Just inside the front east door of the double entrance to Wayne’s Confectionary was a small 6 x 8 wooden framed blackboard mounted on the wall.
It was perhaps one of the most important scoreboards in Warren’s history.
A community scoreboard if there ever was one.
I know all you children of electronics, computers, cell phones, I-pads, tablets and modern radio and computer live streaming the internet know nothing of what I write about today.
The Warren High School Lumberjacks and many, if not all, the area high schools have a website, Facebook page and even Instagram for their football programs. The games from almost every stadium across Arkansas are live streamed with computers – in full color and sound. You can hear the band, you can hear the crowd, you can see everything.
And now just wait until after the 10 p.m. news and a show of a full-hour will come on the cable TV channel complete with video football, scores of every game played in Arkansas and more.
But it was not that way back in the day.
If Warren was traveling out of town, say to Lake Village for a 7:30 kickoff. You had to be well on your way by 5:30-6:00 p.m. to get there for a seat in the Lakeside Stadium.
The game was over a little after 9 p.m. The small unit of personal cars might be back to Warren by 10, 10:30 p.m. if all the traffic on the roads was running ok.
The only way Warren folks knew the score was from usually one of two ways.
The Warren Police Department, who normally sent a car with the grid delegation would use its two-way radio system to send back the halftime score and the final score to the City Hall where the Fire Chief or Assistant Fire Chief was manning the radio transmissions.
Another possible way the score might be transmitted over the State Police radio system to the Warren Branch of the Arkansas State Police, just north of the City Limits (back then) out on Highway 15 – now State Highway 63.
No matter how the half-time and final score was transmitted back to Wayne’s it was immediately posted, usually by Paul Whitaker, or someone else behind the lunch counter.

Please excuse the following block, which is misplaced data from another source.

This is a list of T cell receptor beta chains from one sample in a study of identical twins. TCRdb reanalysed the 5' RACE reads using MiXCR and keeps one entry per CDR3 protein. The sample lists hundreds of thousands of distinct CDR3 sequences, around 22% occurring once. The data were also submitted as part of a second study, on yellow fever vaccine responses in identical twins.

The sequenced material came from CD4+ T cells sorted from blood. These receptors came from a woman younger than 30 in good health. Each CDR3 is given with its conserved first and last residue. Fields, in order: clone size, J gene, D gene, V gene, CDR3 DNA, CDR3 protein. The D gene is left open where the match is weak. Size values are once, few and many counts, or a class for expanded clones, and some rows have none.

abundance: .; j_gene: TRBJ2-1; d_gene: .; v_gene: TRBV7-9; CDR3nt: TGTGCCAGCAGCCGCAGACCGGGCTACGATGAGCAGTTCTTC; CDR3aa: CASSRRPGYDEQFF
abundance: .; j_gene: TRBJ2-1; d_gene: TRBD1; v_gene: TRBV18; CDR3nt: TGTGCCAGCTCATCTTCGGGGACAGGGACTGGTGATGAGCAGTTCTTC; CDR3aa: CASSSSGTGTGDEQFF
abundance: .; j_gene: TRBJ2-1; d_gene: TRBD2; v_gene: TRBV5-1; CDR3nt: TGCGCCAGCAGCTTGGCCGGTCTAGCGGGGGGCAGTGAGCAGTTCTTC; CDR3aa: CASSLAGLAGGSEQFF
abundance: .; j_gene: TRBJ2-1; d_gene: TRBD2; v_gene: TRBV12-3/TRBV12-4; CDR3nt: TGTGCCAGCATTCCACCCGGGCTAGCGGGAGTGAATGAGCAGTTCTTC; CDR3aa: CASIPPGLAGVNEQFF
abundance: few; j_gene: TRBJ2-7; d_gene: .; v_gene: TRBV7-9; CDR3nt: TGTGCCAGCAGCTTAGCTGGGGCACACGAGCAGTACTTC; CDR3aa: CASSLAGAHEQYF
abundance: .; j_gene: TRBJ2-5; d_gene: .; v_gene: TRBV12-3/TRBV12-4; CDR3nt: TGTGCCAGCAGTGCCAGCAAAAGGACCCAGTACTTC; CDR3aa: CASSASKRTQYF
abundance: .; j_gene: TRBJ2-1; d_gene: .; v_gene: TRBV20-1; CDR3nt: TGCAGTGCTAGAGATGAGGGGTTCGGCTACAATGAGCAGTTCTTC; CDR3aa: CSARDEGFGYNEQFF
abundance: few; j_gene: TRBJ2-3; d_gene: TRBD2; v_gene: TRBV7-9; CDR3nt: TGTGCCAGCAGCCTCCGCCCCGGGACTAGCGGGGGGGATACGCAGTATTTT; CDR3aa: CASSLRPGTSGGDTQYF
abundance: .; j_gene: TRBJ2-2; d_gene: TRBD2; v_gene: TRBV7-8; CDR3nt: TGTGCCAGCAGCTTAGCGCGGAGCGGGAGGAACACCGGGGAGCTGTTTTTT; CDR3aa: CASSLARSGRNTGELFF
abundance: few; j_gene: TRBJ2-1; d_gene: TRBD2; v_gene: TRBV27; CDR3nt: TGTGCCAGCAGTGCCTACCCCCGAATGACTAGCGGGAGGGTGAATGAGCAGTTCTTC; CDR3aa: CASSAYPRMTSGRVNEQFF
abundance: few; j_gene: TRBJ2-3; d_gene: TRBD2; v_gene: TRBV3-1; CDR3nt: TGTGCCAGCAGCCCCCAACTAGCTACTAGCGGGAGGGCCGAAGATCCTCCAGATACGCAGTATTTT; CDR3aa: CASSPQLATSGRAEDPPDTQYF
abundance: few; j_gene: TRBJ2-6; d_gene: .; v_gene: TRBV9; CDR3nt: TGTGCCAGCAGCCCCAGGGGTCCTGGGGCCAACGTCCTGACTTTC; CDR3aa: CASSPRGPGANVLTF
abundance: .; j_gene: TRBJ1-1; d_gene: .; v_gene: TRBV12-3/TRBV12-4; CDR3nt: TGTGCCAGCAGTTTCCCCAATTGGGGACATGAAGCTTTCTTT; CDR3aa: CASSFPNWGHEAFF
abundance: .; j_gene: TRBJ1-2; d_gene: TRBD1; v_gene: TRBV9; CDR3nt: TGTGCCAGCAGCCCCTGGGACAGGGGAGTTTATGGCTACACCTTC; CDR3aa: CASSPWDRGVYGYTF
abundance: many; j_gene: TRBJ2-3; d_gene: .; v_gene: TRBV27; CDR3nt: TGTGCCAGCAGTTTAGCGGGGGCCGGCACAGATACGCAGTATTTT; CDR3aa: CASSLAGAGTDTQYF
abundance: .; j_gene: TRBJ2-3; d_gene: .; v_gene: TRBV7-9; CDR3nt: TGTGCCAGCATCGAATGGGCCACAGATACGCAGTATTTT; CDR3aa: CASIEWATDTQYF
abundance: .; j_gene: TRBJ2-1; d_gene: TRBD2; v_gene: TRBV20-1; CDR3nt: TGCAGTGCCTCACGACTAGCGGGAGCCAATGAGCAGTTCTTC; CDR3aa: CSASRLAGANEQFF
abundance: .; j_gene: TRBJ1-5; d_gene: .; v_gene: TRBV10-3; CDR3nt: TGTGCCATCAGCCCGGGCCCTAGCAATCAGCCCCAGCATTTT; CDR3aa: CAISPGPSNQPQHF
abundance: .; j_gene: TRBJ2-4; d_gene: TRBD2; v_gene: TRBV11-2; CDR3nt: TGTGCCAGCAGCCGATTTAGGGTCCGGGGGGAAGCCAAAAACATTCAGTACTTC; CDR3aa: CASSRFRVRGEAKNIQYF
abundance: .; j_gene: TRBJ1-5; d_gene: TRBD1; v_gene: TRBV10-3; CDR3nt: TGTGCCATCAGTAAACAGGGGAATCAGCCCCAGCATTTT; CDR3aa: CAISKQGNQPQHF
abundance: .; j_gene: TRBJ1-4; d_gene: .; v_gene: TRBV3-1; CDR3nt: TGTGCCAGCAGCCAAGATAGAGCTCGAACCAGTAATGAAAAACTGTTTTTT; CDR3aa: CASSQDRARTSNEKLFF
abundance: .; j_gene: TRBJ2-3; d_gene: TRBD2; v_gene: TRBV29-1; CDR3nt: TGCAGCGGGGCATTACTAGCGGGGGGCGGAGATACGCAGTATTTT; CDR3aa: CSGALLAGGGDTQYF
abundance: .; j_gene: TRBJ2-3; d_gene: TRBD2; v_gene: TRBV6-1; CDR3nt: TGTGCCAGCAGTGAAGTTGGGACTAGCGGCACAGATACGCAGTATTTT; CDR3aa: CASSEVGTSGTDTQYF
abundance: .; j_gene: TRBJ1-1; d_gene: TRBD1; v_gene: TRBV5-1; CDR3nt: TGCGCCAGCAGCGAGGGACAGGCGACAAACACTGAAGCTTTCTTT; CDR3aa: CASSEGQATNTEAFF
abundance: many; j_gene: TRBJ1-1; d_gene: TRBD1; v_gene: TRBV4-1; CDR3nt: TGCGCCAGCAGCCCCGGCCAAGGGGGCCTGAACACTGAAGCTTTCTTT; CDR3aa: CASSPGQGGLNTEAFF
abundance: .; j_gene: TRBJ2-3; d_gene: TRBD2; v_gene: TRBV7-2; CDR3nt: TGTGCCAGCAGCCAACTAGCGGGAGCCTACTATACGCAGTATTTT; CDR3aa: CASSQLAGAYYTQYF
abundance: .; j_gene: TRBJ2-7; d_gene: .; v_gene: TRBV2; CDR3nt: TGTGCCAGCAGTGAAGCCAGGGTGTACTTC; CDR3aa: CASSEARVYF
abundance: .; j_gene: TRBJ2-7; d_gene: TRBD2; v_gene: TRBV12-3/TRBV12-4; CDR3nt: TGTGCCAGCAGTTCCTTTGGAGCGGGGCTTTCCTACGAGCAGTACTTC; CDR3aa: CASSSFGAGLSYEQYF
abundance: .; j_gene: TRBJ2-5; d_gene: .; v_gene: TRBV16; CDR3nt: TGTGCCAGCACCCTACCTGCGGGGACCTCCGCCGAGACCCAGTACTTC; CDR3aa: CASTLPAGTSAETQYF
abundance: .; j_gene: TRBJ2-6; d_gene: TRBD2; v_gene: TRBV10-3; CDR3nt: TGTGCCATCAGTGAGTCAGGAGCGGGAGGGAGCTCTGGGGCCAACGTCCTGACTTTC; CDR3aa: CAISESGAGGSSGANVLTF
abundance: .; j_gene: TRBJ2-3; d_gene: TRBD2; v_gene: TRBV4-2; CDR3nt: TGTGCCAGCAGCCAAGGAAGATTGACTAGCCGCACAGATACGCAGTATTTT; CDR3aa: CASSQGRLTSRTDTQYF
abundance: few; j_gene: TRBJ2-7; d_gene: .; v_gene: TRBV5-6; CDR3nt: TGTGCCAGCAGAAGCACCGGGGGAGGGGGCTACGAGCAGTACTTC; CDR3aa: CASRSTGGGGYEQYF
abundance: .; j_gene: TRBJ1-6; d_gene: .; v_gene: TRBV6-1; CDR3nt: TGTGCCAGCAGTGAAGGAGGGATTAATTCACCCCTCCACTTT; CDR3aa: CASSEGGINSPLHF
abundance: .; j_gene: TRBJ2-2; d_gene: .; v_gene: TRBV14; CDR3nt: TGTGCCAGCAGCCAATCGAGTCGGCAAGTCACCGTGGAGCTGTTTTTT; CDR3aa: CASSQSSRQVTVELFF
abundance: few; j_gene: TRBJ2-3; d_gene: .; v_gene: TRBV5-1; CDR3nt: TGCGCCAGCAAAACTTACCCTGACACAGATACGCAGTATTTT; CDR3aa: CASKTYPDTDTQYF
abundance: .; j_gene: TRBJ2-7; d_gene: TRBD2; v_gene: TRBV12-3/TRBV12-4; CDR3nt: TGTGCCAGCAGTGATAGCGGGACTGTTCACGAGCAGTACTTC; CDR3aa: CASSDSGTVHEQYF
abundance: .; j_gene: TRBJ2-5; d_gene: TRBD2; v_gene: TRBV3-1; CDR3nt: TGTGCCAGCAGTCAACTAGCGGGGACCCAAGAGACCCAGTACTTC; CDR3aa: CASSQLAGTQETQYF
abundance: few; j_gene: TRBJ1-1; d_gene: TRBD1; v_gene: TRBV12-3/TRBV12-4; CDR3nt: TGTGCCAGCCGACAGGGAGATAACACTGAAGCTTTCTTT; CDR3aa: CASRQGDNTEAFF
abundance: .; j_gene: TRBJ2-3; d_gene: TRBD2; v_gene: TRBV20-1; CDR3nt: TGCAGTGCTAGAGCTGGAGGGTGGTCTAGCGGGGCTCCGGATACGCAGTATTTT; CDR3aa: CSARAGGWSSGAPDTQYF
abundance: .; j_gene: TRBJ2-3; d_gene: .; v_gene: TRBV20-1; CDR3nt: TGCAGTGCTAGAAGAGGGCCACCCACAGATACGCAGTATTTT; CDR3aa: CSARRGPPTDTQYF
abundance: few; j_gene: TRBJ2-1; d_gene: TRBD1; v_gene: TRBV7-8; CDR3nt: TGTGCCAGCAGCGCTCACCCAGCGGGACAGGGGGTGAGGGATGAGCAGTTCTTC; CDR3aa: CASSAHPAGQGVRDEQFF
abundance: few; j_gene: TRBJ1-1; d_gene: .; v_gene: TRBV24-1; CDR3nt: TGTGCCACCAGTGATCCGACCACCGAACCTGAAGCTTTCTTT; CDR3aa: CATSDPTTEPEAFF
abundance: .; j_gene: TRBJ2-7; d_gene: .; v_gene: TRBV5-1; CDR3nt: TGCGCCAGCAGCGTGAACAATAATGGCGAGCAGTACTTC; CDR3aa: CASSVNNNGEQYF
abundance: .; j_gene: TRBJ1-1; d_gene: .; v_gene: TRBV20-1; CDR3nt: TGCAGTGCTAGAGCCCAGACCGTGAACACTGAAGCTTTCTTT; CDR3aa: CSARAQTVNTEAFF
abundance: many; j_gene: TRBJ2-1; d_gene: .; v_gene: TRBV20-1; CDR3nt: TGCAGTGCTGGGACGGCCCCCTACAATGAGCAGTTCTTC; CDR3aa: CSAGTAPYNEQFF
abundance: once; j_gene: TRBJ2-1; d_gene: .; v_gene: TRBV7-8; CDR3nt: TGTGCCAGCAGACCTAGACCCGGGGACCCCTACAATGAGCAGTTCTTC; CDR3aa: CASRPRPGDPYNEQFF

And then the telephone would ring and ring and ring.
People staying home for one reason or another, wanted to know the Lumberjacks score.
Calling Wayne’s was the only way to get it
There were no live radio broadcasts back then. The only FM stations that stayed on the air past sundown were Country & Western giants down in Baton Rouge, WWL or XER near Del Rio south Texas, which at one time was part owned by Texas Governor and later U.S. Senator W. Lee “Pappy” O’Daniel, a real person, not the fictional name of a character in “O Brother Where Art Thou,” of Hollywood fame.
People not traveling with the ‘Jacks or those staying at home during a home game would simply dial Wayne’s and get the score.
A jokester, Paul Whitaker, loved to answer the phone on a Friday night when the ‘Jacks were out of town.
“Wayne’s,” he would say. “You want to know the Warren score, let me see… (pausing for dramatic effect). Who is this?” Whitaker would ask.
“Well, that’s who I thought it was? Why didn’t you go down to Lake Village? Well., O.K, I guess the Warren score is 14…. (Again, pausing for dramatic effect) … Do you want to know the Lake Village score too? Of course, you do! Well, they haven’t scored yet, but remember this is just halftime.”
Usually, the conversation was laced with laughter and Whitaker ended the call.
Other times he was matter of face, just giving out the 14-0 halftime score.
You could always tell if the score was final – Paul would underline it about three times with a heavy hand – especially if the ‘Jacks won.
There were no highlights. No action replays.
The tape delay of the action would be on at 8:30 am Saturday on KWRF courtesy of a tape-recorded session from Friday night, interspersed of course with local radio ads on KWRF.
The only “film” of the action was usually some 8-milimeter black and white images shot from high above the top of the home team’s press box or from a deer-stand tyle stand along one of the light poles at the stadium by one brave Jack Scobey.
Those 8-millimeter movies were developed by Ray Criss Productions in Little Rock and shipped back to Warren on the Greyhound Bus Lines on Sunday afternoon.
By then the small black scoreboard at Wayne’s would have been erased by Paul Whitaker’s counter-rag and the broken piece of chalk was there for the next week’s score.
This is a Pastime not to be erased from history when finding out the football score was oh, so important for the residents of those red brick streets of home on a fall Friday night.